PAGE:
Iris, like Lily, helps sound the clarion call of Spring from both the garden and the wood.
This dwarf crested iris, Iris cristata, highlights a spring wildflower walk through Umstead Park in Wake County, NC.
Closer to home, this tall bearded iris, Iris germanica greets the May morning with a flourish.
A cultivated iris transplanted from the yard of a generous friend, this elegant beauty brings a smile to our faces as soon as we round the curve and approach the mailbox.
And over in the Sandhills of Harnett County, the diminutive dwarf iris, Iris verna, sans the "crest" of its cousin from Wake, brings the bold colors of royalty to the land of the long leaf pine, albeit a bare four inches above the sand.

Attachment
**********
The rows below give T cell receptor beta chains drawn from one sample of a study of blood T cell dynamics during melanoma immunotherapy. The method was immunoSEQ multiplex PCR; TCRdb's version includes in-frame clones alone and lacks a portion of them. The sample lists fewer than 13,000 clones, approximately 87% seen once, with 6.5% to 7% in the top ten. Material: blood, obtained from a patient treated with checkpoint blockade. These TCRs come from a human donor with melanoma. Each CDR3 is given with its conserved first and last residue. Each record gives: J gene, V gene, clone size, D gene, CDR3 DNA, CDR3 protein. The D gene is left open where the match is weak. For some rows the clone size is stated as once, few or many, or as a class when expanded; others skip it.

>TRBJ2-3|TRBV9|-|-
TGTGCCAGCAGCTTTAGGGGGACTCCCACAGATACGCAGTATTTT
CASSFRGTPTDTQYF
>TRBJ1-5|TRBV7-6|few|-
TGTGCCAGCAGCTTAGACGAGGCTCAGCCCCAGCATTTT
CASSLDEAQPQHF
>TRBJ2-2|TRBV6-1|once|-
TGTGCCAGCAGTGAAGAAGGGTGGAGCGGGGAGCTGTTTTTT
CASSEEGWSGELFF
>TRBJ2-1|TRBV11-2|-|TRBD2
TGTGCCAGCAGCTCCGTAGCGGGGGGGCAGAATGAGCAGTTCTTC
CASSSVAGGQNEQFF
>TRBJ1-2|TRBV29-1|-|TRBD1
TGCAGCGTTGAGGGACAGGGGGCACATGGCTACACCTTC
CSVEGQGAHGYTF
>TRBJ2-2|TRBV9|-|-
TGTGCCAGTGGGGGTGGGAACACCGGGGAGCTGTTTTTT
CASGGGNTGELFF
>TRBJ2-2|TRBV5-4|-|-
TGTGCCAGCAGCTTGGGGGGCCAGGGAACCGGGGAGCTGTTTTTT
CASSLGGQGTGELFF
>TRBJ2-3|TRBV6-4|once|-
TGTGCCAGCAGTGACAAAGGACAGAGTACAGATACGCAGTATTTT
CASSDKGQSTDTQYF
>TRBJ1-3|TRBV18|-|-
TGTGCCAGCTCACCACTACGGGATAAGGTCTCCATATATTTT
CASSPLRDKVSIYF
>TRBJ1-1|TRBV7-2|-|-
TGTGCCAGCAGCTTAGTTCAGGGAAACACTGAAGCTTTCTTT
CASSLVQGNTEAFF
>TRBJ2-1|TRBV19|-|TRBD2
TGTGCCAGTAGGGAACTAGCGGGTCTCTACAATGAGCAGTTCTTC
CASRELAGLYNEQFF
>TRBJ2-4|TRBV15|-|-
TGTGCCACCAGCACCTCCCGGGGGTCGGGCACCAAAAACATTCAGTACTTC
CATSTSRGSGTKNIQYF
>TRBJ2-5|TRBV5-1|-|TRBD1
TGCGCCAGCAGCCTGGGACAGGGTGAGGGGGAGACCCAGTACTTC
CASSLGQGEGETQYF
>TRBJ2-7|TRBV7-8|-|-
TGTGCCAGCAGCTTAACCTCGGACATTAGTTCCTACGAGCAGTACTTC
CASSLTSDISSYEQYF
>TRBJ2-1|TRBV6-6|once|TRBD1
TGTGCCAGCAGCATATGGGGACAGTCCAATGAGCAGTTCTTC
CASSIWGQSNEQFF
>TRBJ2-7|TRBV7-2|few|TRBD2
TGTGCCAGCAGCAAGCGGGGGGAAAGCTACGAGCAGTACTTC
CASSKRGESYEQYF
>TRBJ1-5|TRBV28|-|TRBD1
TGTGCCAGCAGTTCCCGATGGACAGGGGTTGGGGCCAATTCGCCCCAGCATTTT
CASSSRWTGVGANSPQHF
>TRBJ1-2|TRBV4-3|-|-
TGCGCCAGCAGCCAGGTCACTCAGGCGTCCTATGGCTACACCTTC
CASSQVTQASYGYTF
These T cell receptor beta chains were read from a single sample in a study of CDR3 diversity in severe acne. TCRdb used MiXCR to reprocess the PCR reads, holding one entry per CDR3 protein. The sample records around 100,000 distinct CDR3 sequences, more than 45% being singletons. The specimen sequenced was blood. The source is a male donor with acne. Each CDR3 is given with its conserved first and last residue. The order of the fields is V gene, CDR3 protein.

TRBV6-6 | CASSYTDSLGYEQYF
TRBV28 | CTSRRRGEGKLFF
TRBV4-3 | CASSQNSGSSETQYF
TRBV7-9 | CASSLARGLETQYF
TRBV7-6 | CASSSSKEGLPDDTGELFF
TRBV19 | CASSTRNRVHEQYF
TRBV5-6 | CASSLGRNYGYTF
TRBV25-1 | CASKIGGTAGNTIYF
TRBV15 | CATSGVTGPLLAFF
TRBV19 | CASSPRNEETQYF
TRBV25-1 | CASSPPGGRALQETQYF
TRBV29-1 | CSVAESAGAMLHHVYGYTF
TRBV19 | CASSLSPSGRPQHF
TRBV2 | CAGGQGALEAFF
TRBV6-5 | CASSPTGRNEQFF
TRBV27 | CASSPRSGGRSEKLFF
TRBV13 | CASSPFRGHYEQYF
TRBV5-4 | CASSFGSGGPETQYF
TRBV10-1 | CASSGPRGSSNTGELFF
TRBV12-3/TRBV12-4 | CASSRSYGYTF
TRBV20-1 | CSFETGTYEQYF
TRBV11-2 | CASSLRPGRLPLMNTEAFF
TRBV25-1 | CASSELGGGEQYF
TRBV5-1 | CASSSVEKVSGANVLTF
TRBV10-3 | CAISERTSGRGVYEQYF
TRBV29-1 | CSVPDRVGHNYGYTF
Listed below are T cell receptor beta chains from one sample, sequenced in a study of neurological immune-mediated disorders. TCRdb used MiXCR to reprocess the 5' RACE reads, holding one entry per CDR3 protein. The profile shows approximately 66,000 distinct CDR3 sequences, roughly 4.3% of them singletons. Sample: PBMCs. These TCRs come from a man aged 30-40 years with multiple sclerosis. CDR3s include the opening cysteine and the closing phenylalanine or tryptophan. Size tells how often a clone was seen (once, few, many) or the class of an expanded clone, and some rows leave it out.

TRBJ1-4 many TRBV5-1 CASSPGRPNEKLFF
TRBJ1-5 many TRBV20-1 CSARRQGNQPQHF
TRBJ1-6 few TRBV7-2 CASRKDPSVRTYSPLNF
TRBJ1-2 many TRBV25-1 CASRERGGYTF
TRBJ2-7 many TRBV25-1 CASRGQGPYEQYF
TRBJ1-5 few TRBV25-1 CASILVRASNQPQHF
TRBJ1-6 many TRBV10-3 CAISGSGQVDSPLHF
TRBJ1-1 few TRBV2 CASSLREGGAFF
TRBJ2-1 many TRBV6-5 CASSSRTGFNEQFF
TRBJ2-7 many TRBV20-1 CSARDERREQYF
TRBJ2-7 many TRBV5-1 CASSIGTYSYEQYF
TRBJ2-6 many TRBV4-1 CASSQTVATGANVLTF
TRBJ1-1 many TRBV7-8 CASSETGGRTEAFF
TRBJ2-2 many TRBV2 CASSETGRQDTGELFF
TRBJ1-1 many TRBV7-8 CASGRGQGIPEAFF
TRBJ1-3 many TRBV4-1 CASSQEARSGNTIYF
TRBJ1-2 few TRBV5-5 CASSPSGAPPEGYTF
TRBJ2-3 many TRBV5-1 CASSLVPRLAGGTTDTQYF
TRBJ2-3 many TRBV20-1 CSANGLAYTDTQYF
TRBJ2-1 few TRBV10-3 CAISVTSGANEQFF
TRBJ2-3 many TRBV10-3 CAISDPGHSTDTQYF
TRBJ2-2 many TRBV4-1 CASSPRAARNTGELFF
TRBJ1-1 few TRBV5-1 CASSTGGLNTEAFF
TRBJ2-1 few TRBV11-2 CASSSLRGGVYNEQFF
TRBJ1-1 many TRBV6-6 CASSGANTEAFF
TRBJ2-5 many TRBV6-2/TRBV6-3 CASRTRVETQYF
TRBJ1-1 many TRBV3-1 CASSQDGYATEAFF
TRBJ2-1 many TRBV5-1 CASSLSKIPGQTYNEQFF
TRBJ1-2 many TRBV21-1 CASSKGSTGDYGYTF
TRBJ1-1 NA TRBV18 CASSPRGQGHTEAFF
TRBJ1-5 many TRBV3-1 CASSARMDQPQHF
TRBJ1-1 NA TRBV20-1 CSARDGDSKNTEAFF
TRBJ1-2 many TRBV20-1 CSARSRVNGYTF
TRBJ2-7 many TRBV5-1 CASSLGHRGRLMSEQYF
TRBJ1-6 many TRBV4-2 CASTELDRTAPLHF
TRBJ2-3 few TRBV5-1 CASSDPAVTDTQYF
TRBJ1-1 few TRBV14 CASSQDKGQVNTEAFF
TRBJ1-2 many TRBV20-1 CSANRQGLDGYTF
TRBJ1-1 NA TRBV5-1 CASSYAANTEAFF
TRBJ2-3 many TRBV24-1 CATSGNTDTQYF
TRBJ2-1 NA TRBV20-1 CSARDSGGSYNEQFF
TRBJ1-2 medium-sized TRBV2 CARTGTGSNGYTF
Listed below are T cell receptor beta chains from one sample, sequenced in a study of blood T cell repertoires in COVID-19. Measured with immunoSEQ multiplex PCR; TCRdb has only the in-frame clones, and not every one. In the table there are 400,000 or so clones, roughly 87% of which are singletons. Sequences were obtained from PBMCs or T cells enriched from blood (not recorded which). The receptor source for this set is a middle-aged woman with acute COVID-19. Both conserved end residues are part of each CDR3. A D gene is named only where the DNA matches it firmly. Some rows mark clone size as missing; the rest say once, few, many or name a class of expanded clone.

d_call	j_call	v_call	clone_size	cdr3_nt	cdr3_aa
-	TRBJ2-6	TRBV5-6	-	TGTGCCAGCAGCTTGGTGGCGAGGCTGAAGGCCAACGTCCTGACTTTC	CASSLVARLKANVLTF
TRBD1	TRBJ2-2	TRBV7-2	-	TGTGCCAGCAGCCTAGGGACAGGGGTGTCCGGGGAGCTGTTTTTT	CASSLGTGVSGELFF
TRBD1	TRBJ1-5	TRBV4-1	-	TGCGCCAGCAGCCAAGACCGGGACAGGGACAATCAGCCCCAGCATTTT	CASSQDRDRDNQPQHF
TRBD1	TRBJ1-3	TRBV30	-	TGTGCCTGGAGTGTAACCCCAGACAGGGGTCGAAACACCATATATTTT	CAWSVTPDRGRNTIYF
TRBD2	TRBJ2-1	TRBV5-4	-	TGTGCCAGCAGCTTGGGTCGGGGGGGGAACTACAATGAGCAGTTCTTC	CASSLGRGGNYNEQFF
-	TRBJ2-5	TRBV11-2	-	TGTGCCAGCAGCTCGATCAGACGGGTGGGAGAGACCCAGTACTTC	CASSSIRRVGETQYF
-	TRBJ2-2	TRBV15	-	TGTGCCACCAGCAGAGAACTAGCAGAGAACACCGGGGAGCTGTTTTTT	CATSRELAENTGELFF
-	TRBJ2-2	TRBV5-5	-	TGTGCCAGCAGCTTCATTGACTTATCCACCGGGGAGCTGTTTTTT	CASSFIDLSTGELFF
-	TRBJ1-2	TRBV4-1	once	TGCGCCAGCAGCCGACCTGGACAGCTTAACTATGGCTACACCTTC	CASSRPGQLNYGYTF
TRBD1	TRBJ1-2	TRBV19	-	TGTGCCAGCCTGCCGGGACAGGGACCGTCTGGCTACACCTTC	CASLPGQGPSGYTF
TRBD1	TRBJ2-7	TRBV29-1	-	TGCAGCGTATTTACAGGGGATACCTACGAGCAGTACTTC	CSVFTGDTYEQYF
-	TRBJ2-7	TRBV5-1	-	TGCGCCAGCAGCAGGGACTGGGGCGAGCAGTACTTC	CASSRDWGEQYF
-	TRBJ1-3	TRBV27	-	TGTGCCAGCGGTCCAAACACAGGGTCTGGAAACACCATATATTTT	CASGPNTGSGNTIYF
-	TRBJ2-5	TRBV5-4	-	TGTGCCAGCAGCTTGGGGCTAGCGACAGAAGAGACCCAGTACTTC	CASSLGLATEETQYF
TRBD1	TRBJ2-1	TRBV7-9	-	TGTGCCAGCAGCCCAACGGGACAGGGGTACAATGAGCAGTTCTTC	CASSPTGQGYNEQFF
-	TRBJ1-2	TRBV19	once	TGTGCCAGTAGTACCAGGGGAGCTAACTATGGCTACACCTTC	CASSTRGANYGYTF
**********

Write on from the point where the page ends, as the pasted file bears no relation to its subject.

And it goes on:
Meanwhile, back in the garden, stately tall bearded iris with varieties such as "Jurassic Park", "Boysenberry Buttercup" and "Can Can Dancer" speak of the wonders of horticulture, and the tremendous variety of cultivated flowers available to bring joy and beauty to your garden and mantel;
while Iris cristata, Iris verna, and their cousin Sisyrinchium angustifolium, or blue-eyed grass, (all members of the Iris family), quietly remind us from the woodland margins just where all those highfalutin garden dwellers have their roots.